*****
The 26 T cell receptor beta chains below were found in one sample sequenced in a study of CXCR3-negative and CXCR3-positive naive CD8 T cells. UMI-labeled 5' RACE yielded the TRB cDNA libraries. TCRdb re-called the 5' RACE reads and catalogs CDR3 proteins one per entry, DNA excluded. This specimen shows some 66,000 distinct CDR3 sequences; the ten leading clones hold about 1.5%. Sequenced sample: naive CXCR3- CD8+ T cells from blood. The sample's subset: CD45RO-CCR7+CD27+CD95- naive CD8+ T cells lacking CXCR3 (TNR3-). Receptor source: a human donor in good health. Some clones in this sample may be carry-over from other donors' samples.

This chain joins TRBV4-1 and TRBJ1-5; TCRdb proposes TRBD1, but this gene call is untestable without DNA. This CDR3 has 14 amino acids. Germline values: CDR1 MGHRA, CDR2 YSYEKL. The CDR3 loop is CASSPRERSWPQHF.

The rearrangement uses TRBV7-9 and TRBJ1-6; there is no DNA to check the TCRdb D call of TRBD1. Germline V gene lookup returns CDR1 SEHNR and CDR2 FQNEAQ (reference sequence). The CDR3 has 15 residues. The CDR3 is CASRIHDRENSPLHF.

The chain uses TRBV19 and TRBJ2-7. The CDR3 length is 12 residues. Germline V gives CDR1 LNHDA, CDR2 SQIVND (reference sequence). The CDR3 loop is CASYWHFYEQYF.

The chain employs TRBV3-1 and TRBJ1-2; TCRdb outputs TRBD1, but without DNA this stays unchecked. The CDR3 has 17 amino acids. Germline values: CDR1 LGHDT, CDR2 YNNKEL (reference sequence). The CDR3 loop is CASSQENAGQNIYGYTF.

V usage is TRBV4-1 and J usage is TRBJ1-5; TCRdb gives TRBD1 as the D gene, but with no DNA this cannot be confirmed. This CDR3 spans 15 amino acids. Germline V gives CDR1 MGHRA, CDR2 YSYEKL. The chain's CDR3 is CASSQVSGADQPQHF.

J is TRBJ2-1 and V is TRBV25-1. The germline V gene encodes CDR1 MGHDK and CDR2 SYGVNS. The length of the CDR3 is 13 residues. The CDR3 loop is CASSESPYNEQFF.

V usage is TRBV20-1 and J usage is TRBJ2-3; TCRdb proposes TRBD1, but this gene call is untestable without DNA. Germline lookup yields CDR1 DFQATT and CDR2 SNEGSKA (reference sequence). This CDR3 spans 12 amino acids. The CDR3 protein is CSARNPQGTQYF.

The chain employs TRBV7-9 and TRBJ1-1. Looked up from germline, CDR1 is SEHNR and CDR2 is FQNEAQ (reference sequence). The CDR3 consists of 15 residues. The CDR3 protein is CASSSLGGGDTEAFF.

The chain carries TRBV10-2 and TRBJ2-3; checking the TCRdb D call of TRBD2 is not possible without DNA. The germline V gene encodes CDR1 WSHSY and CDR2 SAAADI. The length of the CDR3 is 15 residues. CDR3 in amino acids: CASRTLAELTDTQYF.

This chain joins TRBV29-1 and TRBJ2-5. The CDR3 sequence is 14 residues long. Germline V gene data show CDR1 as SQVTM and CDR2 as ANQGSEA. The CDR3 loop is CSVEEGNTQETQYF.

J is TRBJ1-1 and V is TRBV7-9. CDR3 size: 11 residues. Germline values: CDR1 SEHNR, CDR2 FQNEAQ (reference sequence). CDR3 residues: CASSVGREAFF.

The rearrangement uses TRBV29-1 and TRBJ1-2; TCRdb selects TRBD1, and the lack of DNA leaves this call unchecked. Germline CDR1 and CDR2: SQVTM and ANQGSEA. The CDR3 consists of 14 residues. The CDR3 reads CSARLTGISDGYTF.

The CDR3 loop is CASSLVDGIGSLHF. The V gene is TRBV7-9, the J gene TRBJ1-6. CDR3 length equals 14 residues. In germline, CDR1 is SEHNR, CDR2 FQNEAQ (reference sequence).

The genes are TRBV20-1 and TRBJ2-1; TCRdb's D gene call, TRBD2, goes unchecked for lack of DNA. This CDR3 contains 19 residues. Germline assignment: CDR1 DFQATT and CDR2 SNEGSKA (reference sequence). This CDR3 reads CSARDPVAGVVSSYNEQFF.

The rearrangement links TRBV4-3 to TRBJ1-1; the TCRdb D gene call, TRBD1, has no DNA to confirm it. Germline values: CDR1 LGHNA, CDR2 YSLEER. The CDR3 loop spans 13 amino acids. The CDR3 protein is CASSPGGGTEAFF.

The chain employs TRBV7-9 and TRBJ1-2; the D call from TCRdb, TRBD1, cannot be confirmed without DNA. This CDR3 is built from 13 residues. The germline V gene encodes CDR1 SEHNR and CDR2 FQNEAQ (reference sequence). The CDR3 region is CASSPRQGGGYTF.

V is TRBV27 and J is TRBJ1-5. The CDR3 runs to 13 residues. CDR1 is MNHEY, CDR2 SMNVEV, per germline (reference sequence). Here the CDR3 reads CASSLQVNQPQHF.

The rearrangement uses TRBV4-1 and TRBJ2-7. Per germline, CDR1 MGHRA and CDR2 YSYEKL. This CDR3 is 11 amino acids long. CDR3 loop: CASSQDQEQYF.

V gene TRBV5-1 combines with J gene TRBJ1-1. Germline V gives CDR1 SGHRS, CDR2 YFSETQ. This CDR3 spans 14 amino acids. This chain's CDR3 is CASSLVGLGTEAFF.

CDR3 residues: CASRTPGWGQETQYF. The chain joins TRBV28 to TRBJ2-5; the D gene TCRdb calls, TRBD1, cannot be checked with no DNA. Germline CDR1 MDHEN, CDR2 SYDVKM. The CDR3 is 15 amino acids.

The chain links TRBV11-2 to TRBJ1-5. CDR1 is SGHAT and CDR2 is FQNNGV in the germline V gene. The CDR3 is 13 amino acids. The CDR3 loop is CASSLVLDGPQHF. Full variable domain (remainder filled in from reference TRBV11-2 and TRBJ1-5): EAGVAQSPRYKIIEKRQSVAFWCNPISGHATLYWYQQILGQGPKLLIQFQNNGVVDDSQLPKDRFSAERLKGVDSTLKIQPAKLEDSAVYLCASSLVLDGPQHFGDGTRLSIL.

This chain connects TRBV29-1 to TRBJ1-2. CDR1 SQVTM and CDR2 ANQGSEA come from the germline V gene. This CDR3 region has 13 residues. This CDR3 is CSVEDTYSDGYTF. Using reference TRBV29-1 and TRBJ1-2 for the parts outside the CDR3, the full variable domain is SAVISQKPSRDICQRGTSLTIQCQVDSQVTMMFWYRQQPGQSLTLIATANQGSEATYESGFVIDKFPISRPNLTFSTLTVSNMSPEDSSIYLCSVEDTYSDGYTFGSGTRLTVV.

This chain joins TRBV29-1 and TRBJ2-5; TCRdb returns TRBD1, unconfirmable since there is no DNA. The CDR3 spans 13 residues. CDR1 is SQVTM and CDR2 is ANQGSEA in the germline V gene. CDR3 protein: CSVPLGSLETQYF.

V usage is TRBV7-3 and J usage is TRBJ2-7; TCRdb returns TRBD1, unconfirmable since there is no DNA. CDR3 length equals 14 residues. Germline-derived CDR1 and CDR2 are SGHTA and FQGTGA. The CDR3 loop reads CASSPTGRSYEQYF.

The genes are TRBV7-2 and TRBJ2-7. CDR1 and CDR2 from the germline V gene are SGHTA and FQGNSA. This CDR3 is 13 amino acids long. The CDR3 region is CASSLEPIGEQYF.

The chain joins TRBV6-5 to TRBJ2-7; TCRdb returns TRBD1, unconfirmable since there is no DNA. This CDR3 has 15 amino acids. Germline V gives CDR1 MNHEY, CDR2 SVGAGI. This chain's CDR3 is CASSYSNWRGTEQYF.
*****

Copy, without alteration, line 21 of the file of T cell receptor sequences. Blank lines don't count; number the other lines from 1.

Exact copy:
CDR3 residues: CASRTPGWGQETQYF. The chain joins TRBV28 to TRBJ2-5; the D gene TCRdb calls, TRBD1, cannot be checked with no DNA. Germline CDR1 MDHEN, CDR2 SYDVKM. The CDR3 is 15 amino acids.